3D Printed Hybrid Rocket Engine Testing

3D Printed Hybrid Rocket Engine Testing

NextAero has recently worked with RMIT University to undertake testing of a metal 3D printed hybrid rocket engine. The engine was developed by RMIT University masters student, Mr. James de Salis, as part of his masters program.

The rocket engine uses a hybrid propellant combination of liquid oxidiser and a solid fuel. “The oxidiser is nitrous oxide, which has the advantage that it can make simpler to build flight vehicles without the burden of cryogenic systems for RMIT’s existing projects”, said de Sails. “The solid fuel is a special combination of parafin and a 3D printed polymer, which is one of the new elements of the design being tested”.

The testing apparatus was developed and operated by NextAero. It supplied the hybrid engine with nitrous oxide propellant as well as controlling ignition. It also provided live measurements and feedback on engine thrust, chamber pressure, propellant feed pressures and temperatures.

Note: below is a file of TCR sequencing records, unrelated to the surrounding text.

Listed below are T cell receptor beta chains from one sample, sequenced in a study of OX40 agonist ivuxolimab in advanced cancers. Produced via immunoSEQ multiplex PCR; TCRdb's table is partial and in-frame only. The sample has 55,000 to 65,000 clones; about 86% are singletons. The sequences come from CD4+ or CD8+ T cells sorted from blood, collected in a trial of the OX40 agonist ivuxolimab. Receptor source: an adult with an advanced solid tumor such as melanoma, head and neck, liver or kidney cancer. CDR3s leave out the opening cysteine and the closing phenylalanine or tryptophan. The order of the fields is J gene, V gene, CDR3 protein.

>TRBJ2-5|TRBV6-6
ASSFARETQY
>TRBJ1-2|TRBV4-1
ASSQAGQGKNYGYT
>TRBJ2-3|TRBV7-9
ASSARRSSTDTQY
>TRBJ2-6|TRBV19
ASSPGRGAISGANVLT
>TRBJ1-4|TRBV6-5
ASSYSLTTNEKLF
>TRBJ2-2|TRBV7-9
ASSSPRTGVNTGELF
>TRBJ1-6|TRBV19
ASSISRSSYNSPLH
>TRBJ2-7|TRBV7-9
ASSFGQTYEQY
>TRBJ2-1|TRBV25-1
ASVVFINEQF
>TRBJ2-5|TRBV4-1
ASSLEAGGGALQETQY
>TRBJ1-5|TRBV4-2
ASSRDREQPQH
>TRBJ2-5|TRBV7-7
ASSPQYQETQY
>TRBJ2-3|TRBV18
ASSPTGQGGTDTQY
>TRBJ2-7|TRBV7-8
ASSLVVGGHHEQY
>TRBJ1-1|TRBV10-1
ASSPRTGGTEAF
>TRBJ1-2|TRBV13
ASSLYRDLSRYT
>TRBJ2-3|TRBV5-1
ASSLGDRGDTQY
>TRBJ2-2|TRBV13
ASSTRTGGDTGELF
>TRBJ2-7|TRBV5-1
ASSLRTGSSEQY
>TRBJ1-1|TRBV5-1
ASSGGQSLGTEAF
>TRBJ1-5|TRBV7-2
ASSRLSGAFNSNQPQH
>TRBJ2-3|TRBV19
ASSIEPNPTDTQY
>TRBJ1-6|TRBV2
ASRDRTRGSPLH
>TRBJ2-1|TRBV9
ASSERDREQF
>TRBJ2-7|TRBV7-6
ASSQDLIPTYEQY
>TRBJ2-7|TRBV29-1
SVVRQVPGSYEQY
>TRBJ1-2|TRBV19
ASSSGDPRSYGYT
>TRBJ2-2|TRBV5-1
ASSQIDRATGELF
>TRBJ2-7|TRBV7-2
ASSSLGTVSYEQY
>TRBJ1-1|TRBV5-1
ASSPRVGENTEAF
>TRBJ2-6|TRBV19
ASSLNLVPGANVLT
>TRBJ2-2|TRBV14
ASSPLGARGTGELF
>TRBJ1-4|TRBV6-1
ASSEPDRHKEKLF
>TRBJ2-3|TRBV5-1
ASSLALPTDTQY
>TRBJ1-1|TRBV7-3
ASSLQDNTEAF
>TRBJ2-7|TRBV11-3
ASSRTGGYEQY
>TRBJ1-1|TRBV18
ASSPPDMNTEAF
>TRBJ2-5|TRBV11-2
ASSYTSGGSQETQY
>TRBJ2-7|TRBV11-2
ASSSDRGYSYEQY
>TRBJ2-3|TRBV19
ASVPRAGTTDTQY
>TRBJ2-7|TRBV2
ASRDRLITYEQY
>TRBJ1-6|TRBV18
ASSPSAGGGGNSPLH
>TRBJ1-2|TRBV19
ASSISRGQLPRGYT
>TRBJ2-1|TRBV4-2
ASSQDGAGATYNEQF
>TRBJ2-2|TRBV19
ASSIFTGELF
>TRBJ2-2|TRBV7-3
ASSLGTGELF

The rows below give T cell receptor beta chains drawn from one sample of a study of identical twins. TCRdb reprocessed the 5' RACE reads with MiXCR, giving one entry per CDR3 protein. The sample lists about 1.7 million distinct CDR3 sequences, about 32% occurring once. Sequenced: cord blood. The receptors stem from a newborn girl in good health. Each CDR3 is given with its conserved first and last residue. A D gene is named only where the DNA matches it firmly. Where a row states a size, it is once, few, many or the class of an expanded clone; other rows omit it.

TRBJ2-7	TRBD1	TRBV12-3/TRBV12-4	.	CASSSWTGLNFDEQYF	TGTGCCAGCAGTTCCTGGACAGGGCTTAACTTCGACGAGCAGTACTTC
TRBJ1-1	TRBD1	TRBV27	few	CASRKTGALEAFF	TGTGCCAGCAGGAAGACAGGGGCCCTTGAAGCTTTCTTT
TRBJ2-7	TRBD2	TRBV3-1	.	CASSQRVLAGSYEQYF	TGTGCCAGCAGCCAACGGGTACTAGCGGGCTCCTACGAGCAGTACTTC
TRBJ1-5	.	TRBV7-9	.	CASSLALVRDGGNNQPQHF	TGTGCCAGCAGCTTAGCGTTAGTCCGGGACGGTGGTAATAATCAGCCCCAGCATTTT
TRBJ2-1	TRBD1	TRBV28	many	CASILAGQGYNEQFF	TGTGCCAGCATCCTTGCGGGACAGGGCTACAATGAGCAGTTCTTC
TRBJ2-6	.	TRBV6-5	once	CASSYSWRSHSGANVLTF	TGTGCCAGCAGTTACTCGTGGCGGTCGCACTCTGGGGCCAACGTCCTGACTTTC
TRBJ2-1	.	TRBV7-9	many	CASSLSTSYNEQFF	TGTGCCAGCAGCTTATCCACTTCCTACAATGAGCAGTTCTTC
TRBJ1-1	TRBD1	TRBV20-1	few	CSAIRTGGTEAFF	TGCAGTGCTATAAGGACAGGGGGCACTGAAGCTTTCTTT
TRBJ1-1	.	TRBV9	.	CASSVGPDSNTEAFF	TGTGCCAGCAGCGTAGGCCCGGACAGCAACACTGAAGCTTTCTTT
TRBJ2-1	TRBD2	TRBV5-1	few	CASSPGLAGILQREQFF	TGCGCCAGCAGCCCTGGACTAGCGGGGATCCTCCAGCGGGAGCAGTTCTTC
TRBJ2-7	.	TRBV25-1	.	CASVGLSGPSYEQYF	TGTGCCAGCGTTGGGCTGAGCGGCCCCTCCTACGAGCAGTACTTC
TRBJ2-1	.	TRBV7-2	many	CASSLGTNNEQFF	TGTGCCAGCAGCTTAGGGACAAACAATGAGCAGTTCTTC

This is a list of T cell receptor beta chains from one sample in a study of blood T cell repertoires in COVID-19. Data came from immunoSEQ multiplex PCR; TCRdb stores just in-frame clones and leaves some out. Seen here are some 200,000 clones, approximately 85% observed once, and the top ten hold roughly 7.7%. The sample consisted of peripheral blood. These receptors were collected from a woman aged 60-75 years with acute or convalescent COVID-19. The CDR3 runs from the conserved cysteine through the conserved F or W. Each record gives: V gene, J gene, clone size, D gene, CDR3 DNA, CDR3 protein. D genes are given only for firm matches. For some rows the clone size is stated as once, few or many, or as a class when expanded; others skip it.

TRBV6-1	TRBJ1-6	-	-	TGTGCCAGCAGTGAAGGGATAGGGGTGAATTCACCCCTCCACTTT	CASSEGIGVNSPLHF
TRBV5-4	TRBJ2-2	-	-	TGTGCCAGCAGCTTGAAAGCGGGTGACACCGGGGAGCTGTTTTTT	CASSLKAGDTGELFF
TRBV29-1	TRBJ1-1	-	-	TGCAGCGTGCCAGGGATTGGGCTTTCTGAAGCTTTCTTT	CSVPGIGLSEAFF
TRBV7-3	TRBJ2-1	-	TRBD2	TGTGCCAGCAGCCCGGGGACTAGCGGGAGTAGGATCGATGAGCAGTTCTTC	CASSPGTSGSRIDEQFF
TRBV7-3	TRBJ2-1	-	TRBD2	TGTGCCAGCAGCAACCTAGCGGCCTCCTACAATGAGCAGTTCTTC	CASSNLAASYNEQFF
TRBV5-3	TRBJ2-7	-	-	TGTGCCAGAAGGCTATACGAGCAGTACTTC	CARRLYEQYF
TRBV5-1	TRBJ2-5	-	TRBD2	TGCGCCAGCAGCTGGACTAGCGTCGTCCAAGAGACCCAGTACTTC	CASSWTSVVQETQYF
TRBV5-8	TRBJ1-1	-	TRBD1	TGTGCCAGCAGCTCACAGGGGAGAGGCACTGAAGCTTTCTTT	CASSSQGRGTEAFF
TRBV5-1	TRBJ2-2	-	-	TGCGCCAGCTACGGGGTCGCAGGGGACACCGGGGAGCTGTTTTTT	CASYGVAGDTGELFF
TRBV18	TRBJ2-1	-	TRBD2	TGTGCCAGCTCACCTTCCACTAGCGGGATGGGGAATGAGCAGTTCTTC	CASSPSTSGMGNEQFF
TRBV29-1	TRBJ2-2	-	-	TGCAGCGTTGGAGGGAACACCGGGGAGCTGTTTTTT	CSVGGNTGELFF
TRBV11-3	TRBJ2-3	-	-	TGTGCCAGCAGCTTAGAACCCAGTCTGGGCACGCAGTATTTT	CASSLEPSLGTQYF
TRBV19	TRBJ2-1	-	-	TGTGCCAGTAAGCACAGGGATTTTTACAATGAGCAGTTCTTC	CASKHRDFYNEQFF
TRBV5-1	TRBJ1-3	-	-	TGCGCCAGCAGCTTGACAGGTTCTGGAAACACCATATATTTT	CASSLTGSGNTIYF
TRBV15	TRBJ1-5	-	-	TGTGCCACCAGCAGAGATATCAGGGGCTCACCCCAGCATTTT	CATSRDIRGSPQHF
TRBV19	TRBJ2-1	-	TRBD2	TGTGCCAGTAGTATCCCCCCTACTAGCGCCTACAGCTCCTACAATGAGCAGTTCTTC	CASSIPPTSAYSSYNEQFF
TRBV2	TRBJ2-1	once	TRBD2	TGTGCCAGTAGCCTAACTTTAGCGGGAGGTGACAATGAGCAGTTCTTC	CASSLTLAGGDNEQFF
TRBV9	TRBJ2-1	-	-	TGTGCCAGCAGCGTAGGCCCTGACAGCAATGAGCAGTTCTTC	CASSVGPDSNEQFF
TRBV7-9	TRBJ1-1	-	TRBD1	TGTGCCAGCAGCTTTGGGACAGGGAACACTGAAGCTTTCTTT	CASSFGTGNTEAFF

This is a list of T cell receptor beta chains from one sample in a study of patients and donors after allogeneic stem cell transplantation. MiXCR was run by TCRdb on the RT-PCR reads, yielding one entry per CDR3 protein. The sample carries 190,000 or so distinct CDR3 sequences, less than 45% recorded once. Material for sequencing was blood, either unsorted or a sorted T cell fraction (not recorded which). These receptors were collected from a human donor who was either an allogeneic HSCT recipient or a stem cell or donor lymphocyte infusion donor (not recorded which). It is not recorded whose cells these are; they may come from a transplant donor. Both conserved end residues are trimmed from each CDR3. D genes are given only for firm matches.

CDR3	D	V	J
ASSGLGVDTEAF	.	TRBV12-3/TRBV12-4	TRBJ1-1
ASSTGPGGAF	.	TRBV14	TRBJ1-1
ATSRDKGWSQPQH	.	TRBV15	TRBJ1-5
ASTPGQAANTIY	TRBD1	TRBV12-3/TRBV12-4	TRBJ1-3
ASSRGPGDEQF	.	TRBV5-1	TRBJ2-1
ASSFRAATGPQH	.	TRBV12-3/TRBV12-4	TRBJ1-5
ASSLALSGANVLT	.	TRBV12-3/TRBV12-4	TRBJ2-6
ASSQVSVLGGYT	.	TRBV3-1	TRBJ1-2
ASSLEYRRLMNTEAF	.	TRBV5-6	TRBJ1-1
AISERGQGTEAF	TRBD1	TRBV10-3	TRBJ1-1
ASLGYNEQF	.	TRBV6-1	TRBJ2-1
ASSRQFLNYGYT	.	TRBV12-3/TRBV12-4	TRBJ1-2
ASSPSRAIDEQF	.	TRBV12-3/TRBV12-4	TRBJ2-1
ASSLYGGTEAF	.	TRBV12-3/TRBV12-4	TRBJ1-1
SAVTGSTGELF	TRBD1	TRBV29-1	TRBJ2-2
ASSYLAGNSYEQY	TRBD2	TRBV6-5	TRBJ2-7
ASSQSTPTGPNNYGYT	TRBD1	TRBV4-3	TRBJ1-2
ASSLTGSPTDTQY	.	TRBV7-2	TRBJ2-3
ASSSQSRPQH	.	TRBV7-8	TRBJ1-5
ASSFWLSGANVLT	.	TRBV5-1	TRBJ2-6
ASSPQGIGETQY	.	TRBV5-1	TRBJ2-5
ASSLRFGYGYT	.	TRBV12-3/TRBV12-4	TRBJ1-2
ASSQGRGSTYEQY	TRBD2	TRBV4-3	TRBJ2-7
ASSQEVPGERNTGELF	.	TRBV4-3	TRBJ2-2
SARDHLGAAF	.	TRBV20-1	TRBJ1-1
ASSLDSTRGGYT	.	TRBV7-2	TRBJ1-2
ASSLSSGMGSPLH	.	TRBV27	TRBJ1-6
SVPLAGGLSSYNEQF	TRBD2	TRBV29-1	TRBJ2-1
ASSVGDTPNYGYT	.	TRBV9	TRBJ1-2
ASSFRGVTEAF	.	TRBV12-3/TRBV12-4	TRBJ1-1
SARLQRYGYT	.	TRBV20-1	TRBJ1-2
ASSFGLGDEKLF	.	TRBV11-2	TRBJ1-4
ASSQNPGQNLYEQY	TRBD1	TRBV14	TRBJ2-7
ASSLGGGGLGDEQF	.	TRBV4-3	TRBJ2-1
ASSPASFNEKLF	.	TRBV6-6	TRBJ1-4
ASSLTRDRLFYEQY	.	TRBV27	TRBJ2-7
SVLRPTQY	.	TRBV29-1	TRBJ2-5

“Initially it was tricky to get the engine ignited” said Mr. Harry Cathcart, a Mechanical Systems Engineer at NextAero. “The high flow rate and pressure of the nitrous oxide propellant was effectively blowing out the ignition flame. However, we expected that ignition might be challenging so we added the ability to provide the engine with a trickle of propellant to get it going before more slowly introducing the main propellant flow. We managed to find a range where we could get the engine ignited and running.”

“The engine was measured to generate its designed thrust of 50kg and worked remarkably well for our initial design attempt” said de Salis. “We were also looking at how well the regenerative cooling and planned nozzle ablation were working. This testing campaign has given us a good dataset to improve our design”.

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